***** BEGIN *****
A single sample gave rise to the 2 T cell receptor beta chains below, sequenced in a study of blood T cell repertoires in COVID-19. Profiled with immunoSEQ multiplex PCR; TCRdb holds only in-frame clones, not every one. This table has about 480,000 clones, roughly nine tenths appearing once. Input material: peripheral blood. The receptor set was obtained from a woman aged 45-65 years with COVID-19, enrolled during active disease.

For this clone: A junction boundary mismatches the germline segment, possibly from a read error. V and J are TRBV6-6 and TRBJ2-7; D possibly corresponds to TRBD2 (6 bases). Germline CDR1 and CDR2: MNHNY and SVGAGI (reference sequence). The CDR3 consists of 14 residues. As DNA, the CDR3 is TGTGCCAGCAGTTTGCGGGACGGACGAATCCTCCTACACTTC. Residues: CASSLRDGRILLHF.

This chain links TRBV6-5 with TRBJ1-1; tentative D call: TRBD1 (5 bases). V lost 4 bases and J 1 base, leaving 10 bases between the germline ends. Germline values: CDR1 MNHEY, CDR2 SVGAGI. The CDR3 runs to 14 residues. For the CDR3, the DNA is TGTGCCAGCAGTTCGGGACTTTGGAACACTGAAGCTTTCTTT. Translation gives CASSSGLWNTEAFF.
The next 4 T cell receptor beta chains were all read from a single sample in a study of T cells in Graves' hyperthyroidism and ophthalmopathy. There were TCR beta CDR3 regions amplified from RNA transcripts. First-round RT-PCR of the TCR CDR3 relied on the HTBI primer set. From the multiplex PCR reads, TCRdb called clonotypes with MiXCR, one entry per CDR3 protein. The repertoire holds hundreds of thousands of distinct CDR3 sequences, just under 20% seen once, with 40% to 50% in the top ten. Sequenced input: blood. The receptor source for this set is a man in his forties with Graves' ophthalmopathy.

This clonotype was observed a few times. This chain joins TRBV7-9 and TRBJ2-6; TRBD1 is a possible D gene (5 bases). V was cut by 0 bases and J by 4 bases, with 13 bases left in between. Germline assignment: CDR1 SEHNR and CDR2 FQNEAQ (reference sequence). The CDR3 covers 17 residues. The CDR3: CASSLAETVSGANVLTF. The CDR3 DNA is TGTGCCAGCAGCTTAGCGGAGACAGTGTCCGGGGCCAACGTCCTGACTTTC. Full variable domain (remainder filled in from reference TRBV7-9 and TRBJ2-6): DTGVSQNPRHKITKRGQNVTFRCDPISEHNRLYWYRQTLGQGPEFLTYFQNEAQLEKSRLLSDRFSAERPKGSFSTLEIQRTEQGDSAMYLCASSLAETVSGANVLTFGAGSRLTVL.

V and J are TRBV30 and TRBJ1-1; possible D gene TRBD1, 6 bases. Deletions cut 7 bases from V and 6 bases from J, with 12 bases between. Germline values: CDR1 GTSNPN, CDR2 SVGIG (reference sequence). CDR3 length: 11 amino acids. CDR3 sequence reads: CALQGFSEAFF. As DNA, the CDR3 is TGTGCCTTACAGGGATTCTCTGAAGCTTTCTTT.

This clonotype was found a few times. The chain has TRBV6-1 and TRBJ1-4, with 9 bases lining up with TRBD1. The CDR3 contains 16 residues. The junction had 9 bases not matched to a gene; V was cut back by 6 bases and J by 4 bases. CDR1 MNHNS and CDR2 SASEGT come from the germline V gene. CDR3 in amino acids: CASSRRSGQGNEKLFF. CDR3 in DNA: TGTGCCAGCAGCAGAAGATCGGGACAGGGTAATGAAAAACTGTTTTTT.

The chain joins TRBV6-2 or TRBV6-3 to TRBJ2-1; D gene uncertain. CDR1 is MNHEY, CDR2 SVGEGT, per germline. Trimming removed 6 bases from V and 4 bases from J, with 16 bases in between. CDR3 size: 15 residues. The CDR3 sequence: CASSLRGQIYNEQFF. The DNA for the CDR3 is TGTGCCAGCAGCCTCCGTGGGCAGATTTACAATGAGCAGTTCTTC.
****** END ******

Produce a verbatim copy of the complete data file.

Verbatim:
A single sample gave rise to the 2 T cell receptor beta chains below, sequenced in a study of blood T cell repertoires in COVID-19. Profiled with immunoSEQ multiplex PCR; TCRdb holds only in-frame clones, not every one. This table has about 480,000 clones, roughly nine tenths appearing once. Input material: peripheral blood. The receptor set was obtained from a woman aged 45-65 years with COVID-19, enrolled during active disease.

For this clone: A junction boundary mismatches the germline segment, possibly from a read error. V and J are TRBV6-6 and TRBJ2-7; D possibly corresponds to TRBD2 (6 bases). Germline CDR1 and CDR2: MNHNY and SVGAGI (reference sequence). The CDR3 consists of 14 residues. As DNA, the CDR3 is TGTGCCAGCAGTTTGCGGGACGGACGAATCCTCCTACACTTC. Residues: CASSLRDGRILLHF.

This chain links TRBV6-5 with TRBJ1-1; tentative D call: TRBD1 (5 bases). V lost 4 bases and J 1 base, leaving 10 bases between the germline ends. Germline values: CDR1 MNHEY, CDR2 SVGAGI. The CDR3 runs to 14 residues. For the CDR3, the DNA is TGTGCCAGCAGTTCGGGACTTTGGAACACTGAAGCTTTCTTT. Translation gives CASSSGLWNTEAFF.
The next 4 T cell receptor beta chains were all read from a single sample in a study of T cells in Graves' hyperthyroidism and ophthalmopathy. There were TCR beta CDR3 regions amplified from RNA transcripts. First-round RT-PCR of the TCR CDR3 relied on the HTBI primer set. From the multiplex PCR reads, TCRdb called clonotypes with MiXCR, one entry per CDR3 protein. The repertoire holds hundreds of thousands of distinct CDR3 sequences, just under 20% seen once, with 40% to 50% in the top ten. Sequenced input: blood. The receptor source for this set is a man in his forties with Graves' ophthalmopathy.

This clonotype was observed a few times. This chain joins TRBV7-9 and TRBJ2-6; TRBD1 is a possible D gene (5 bases). V was cut by 0 bases and J by 4 bases, with 13 bases left in between. Germline assignment: CDR1 SEHNR and CDR2 FQNEAQ (reference sequence). The CDR3 covers 17 residues. The CDR3: CASSLAETVSGANVLTF. The CDR3 DNA is TGTGCCAGCAGCTTAGCGGAGACAGTGTCCGGGGCCAACGTCCTGACTTTC. Full variable domain (remainder filled in from reference TRBV7-9 and TRBJ2-6): DTGVSQNPRHKITKRGQNVTFRCDPISEHNRLYWYRQTLGQGPEFLTYFQNEAQLEKSRLLSDRFSAERPKGSFSTLEIQRTEQGDSAMYLCASSLAETVSGANVLTFGAGSRLTVL.

V and J are TRBV30 and TRBJ1-1; possible D gene TRBD1, 6 bases. Deletions cut 7 bases from V and 6 bases from J, with 12 bases between. Germline values: CDR1 GTSNPN, CDR2 SVGIG (reference sequence). CDR3 length: 11 amino acids. CDR3 sequence reads: CALQGFSEAFF. As DNA, the CDR3 is TGTGCCTTACAGGGATTCTCTGAAGCTTTCTTT.

This clonotype was found a few times. The chain has TRBV6-1 and TRBJ1-4, with 9 bases lining up with TRBD1. The CDR3 contains 16 residues. The junction had 9 bases not matched to a gene; V was cut back by 6 bases and J by 4 bases. CDR1 MNHNS and CDR2 SASEGT come from the germline V gene. CDR3 in amino acids: CASSRRSGQGNEKLFF. CDR3 in DNA: TGTGCCAGCAGCAGAAGATCGGGACAGGGTAATGAAAAACTGTTTTTT.

The chain joins TRBV6-2 or TRBV6-3 to TRBJ2-1; D gene uncertain. CDR1 is MNHEY, CDR2 SVGEGT, per germline. Trimming removed 6 bases from V and 4 bases from J, with 16 bases in between. CDR3 size: 15 residues. The CDR3 sequence: CASSLRGQIYNEQFF. The DNA for the CDR3 is TGTGCCAGCAGCCTCCGTGGGCAGATTTACAATGAGCAGTTCTTC.